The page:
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Columbia Spectator Staff

Though Katie Brinn, CC '12, received the Gardasil vaccine during her senior year of high school, she said she would not have paid almost $400 to get the vaccine at Columbia Health Services. Across Broadway at Barnard, it's a different story. The vaccination, which protects against strains of HPV, a sexually-transmitted infection that can lead to cervical cancer, is administered in three injections and is usually not covered by health insurance. With each shot costing $130, those seeking the vaccine at Columbia Health Services will pay a total of nearly $400 for the full vaccine dosage. At Barnard Student Health Services though, students can receive all three shots for free. Columbia Health Services explained these cost disparities in a statement, saying that Barnard can afford to tailor its services to its female population. "Columbia (Morningside), like all schools around the country including Barnard College, seeks to provide services in a cost-effective manner to benefit as many students as possible. The vaccinations provided free of charge at Columbia are appropriate for our entire student body, while Barnard is a separate college for women and has structured its student health service in accordance with their population," the statement read. But for students like Brinn, issues of cost can speak to larger problems with the system. Some experts in the health care field argue that the biggest impediment to those wishing to receive the vaccine, and thereby help prevent cervical cancer, is its cost. "This is a very expensive vaccine," said Shobha Krishnan, a gynecologist at Barnard Primary Care Health Services, whose book, "The HPV Vaccine Controversy: Sex Cancer, God, and Politics" was released in June 2006. Krishnan, a member of the Medical Advisory Board of the National Cervical Cancer and International HPV Cancer Coalition, said, "At the moment, the vaccine is free to us, but this depends on insurance and how each health services [clinic] negotiates with insurance systems. Insurance companies do cost-analysis, and it is hard to translate what we do here at Barnard across to other practices. At Columbia, the scenario is very different." That's because the vaccine is still recommended only for "permissive use" in men, she said, and schools have to negotiate with insurance companies to get vaccines that are important to all of its student population. In October 2009, the Centers for Disease Control and Prevention recommended a permissive-use policy for the HPV vaccine in men. "Essentially this is saying that yes, men will get benefits [from the vaccine], but at this time it isn't cost effective to vaccinate males because they aren't as affected, and so the CDC cannot make a public policy recommendation," Krishnan said. The CDC web site says that while HPV is very common in men and women, most men with HPV will never develop health problems from it. But even if the cost-effective benefit is not there now, Krishnan said that men should still be targeted equally in HPV-awareness campaigns. "We cannot put the stigma of this STI on women alone," she said. Although "students are definitely taking advantage" of the free vaccine, Krishnan said, "we are seeing more and more students over the last three years who have already had the vaccine before they come into Health Services after entering college." In the future, cost might not be as great a hurdle to the wider use of the vaccine. "As with anything else that's new, the price is really high," she said. Cost, though, is not the only concern. "It really comes down to education and awareness," Krishnan said, adding that students at Barnard with free access to the vaccine as well as other related services are not likely to take advantage if they are not aware of the surrounding issues. For some students, the price discrepancy between Barnard and Columbia is surprising. "I think it's kind of shocking that it's $400," Jennifer Stepanyk, BC '11, said of Columbia's fees. "It's really prevalent. ... Most people desire to get that." Others felt more strongly about the divide. Kate Husband, a student in the Graduate School of Architecture, Planning, and Preservation, said, "For Barnard to offer it free and Columbia to not step up to the plate and do the same is not really looking out for women's health." Madina Toure contributed reporting. elizabeth.foydel@columbiaspectator.com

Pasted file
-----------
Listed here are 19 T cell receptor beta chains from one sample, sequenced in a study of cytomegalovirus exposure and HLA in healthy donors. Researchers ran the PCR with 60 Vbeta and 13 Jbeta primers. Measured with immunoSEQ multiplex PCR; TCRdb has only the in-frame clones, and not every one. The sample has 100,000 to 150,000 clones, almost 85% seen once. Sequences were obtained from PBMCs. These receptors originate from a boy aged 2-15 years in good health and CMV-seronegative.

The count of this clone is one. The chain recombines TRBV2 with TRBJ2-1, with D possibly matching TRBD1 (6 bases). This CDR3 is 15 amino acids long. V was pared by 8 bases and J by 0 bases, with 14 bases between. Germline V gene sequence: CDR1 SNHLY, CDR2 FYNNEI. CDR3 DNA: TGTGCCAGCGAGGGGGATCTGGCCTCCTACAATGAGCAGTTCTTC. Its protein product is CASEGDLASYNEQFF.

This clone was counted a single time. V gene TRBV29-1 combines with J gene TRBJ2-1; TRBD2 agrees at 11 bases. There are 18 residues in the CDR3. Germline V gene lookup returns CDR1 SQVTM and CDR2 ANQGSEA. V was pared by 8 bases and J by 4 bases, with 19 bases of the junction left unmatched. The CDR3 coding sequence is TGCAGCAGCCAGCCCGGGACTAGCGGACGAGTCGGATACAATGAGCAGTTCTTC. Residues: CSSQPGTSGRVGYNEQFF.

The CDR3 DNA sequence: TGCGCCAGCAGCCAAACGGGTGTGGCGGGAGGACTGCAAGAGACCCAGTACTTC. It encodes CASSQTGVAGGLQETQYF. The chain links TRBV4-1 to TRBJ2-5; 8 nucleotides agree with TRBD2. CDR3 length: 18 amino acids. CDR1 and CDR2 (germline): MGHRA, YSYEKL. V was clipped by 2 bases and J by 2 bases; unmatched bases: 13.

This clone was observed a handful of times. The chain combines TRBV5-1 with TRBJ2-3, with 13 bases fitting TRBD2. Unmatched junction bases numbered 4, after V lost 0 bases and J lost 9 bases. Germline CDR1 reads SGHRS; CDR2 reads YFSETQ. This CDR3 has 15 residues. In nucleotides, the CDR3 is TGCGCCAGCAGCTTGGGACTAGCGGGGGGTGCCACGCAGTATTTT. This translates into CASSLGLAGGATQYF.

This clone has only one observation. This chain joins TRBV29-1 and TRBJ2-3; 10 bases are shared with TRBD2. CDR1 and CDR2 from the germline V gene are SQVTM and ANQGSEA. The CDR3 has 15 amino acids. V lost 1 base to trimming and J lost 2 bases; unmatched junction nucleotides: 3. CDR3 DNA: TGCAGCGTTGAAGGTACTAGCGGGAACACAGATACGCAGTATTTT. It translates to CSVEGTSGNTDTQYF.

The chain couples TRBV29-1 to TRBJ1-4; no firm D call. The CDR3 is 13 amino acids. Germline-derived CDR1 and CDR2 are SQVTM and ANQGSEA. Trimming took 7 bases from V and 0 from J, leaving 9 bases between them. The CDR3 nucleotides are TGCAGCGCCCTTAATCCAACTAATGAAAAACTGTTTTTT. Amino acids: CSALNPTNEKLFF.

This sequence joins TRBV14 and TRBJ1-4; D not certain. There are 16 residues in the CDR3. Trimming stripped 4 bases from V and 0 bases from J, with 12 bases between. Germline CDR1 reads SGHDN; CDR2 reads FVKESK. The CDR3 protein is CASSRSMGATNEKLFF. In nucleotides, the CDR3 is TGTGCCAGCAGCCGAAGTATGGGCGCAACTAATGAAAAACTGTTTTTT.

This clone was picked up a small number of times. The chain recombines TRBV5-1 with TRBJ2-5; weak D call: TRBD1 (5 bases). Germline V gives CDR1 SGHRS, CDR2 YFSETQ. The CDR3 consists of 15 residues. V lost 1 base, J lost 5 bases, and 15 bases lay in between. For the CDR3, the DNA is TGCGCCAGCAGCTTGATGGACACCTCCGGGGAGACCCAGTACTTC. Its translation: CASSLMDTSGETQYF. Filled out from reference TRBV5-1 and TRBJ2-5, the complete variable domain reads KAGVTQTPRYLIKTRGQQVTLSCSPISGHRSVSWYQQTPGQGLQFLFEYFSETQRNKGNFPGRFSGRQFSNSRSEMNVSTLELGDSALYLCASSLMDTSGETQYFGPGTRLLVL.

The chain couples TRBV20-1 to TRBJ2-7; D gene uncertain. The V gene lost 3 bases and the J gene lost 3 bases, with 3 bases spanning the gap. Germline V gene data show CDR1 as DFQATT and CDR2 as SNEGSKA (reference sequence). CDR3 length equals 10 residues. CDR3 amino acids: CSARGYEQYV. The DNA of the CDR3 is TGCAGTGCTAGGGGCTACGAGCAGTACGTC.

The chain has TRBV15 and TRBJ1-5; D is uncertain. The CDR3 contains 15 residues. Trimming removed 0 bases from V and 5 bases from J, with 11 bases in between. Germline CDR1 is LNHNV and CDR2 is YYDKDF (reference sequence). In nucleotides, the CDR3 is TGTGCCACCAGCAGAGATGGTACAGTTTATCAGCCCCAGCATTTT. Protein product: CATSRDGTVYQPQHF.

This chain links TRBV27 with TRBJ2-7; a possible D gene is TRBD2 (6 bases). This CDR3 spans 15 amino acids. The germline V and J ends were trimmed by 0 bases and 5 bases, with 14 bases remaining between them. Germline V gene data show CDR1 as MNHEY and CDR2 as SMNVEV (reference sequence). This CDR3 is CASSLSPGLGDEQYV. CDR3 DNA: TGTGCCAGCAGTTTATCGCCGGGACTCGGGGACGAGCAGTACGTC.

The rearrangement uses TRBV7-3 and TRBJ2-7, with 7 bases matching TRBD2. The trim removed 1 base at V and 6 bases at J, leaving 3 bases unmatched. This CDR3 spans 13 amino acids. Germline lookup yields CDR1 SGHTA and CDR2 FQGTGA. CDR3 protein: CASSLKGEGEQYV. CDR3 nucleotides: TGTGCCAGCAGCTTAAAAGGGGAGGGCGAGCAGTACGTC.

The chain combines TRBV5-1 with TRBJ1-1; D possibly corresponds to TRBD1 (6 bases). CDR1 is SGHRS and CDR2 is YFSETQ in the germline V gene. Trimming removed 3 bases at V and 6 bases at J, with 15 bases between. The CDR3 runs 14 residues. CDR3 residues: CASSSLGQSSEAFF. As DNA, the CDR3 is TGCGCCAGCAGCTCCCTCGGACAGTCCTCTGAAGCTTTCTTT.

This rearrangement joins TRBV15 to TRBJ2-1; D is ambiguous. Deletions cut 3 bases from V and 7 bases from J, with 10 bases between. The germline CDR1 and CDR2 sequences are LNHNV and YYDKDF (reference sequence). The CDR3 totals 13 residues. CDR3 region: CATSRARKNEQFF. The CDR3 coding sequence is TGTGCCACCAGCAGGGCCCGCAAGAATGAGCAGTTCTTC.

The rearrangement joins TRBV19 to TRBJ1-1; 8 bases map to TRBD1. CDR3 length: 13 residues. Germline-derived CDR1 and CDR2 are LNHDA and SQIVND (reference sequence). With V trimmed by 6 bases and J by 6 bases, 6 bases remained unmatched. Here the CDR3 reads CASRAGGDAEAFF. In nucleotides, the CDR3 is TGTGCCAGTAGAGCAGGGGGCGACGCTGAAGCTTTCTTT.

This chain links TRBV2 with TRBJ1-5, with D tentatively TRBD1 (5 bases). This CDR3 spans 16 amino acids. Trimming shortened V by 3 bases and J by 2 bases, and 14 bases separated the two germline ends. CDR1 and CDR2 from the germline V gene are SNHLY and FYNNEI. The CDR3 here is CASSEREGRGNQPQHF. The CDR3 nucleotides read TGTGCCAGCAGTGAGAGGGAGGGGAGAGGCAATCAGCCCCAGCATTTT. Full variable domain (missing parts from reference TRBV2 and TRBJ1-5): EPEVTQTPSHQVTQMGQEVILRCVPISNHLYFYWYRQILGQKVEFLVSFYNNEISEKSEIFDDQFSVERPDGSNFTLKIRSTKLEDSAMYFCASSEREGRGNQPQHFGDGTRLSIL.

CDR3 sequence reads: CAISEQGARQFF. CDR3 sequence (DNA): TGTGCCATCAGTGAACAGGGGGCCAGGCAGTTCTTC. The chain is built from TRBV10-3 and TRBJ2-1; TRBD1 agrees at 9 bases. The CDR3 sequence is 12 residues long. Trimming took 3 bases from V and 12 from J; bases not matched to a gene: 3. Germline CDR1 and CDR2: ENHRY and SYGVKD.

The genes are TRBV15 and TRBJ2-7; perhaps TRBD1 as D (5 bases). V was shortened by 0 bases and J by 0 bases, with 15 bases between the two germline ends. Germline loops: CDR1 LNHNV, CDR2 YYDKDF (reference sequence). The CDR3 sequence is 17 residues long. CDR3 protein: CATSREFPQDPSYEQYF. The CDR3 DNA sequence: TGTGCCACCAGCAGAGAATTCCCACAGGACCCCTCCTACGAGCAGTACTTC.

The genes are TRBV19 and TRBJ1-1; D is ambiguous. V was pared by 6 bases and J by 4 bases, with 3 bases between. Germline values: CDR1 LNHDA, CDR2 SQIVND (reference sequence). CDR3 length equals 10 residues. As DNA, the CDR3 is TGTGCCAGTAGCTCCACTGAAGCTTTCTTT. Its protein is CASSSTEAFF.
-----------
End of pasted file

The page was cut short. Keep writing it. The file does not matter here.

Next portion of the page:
HPV Health Care Columbia Health Services Barnard College Health Services
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